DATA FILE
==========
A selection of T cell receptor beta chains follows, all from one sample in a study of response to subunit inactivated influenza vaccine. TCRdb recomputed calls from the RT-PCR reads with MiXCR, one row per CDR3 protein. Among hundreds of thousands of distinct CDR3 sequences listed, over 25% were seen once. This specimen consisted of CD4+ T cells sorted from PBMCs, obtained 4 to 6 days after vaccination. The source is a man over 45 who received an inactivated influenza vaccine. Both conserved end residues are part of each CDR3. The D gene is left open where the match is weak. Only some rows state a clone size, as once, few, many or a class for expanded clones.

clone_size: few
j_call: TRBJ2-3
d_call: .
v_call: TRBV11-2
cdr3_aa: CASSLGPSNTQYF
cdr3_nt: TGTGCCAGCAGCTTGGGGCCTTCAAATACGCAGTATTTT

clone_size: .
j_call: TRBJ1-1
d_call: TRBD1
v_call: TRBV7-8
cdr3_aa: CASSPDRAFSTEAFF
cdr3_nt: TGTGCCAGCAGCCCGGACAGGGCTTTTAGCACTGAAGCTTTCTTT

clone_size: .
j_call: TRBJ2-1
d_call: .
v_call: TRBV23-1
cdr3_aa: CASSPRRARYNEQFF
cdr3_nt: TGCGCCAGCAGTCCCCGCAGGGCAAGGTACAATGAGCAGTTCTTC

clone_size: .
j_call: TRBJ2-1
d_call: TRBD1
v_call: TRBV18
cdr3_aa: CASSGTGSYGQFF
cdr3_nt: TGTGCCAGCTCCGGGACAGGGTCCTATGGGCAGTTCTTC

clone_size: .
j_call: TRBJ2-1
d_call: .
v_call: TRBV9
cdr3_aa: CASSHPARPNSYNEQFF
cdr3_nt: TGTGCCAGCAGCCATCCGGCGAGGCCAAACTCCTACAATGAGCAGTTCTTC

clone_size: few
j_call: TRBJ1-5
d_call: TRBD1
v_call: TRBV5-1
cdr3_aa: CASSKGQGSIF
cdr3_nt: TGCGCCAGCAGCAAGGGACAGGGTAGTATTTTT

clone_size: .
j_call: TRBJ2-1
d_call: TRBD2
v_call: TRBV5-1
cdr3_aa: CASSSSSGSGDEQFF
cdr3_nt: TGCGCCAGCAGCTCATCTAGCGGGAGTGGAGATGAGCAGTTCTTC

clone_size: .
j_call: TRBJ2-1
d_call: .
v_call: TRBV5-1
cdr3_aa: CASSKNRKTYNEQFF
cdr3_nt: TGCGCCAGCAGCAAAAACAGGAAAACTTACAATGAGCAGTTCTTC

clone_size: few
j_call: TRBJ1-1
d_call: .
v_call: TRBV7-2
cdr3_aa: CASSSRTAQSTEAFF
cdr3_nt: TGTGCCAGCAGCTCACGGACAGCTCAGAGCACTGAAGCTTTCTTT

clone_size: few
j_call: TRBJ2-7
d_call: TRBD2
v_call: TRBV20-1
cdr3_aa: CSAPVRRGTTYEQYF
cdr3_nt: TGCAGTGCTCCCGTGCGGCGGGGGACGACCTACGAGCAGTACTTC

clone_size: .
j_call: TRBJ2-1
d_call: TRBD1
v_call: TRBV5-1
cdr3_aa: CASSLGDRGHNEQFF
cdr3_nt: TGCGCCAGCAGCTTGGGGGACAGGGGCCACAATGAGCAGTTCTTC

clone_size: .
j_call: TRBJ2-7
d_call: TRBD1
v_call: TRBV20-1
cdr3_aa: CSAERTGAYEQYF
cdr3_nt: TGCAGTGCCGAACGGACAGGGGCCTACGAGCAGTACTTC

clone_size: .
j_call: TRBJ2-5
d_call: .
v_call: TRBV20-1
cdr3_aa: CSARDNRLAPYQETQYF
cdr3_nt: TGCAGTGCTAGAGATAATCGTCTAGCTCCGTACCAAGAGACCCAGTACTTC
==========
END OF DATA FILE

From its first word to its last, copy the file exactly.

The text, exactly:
A selection of T cell receptor beta chains follows, all from one sample in a study of response to subunit inactivated influenza vaccine. TCRdb recomputed calls from the RT-PCR reads with MiXCR, one row per CDR3 protein. Among hundreds of thousands of distinct CDR3 sequences listed, over 25% were seen once. This specimen consisted of CD4+ T cells sorted from PBMCs, obtained 4 to 6 days after vaccination. The source is a man over 45 who received an inactivated influenza vaccine. Both conserved end residues are part of each CDR3. The D gene is left open where the match is weak. Only some rows state a clone size, as once, few, many or a class for expanded clones.

clone_size: few
j_call: TRBJ2-3
d_call: .
v_call: TRBV11-2
cdr3_aa: CASSLGPSNTQYF
cdr3_nt: TGTGCCAGCAGCTTGGGGCCTTCAAATACGCAGTATTTT

clone_size: .
j_call: TRBJ1-1
d_call: TRBD1
v_call: TRBV7-8
cdr3_aa: CASSPDRAFSTEAFF
cdr3_nt: TGTGCCAGCAGCCCGGACAGGGCTTTTAGCACTGAAGCTTTCTTT

clone_size: .
j_call: TRBJ2-1
d_call: .
v_call: TRBV23-1
cdr3_aa: CASSPRRARYNEQFF
cdr3_nt: TGCGCCAGCAGTCCCCGCAGGGCAAGGTACAATGAGCAGTTCTTC

clone_size: .
j_call: TRBJ2-1
d_call: TRBD1
v_call: TRBV18
cdr3_aa: CASSGTGSYGQFF
cdr3_nt: TGTGCCAGCTCCGGGACAGGGTCCTATGGGCAGTTCTTC

clone_size: .
j_call: TRBJ2-1
d_call: .
v_call: TRBV9
cdr3_aa: CASSHPARPNSYNEQFF
cdr3_nt: TGTGCCAGCAGCCATCCGGCGAGGCCAAACTCCTACAATGAGCAGTTCTTC

clone_size: few
j_call: TRBJ1-5
d_call: TRBD1
v_call: TRBV5-1
cdr3_aa: CASSKGQGSIF
cdr3_nt: TGCGCCAGCAGCAAGGGACAGGGTAGTATTTTT

clone_size: .
j_call: TRBJ2-1
d_call: TRBD2
v_call: TRBV5-1
cdr3_aa: CASSSSSGSGDEQFF
cdr3_nt: TGCGCCAGCAGCTCATCTAGCGGGAGTGGAGATGAGCAGTTCTTC

clone_size: .
j_call: TRBJ2-1
d_call: .
v_call: TRBV5-1
cdr3_aa: CASSKNRKTYNEQFF
cdr3_nt: TGCGCCAGCAGCAAAAACAGGAAAACTTACAATGAGCAGTTCTTC

clone_size: few
j_call: TRBJ1-1
d_call: .
v_call: TRBV7-2
cdr3_aa: CASSSRTAQSTEAFF
cdr3_nt: TGTGCCAGCAGCTCACGGACAGCTCAGAGCACTGAAGCTTTCTTT

clone_size: few
j_call: TRBJ2-7
d_call: TRBD2
v_call: TRBV20-1
cdr3_aa: CSAPVRRGTTYEQYF
cdr3_nt: TGCAGTGCTCCCGTGCGGCGGGGGACGACCTACGAGCAGTACTTC

clone_size: .
j_call: TRBJ2-1
d_call: TRBD1
v_call: TRBV5-1
cdr3_aa: CASSLGDRGHNEQFF
cdr3_nt: TGCGCCAGCAGCTTGGGGGACAGGGGCCACAATGAGCAGTTCTTC

clone_size: .
j_call: TRBJ2-7
d_call: TRBD1
v_call: TRBV20-1
cdr3_aa: CSAERTGAYEQYF
cdr3_nt: TGCAGTGCCGAACGGACAGGGGCCTACGAGCAGTACTTC

clone_size: .
j_call: TRBJ2-5
d_call: .
v_call: TRBV20-1
cdr3_aa: CSARDNRLAPYQETQYF
cdr3_nt: TGCAGTGCTAGAGATAATCGTCTAGCTCCGTACCAAGAGACCCAGTACTTC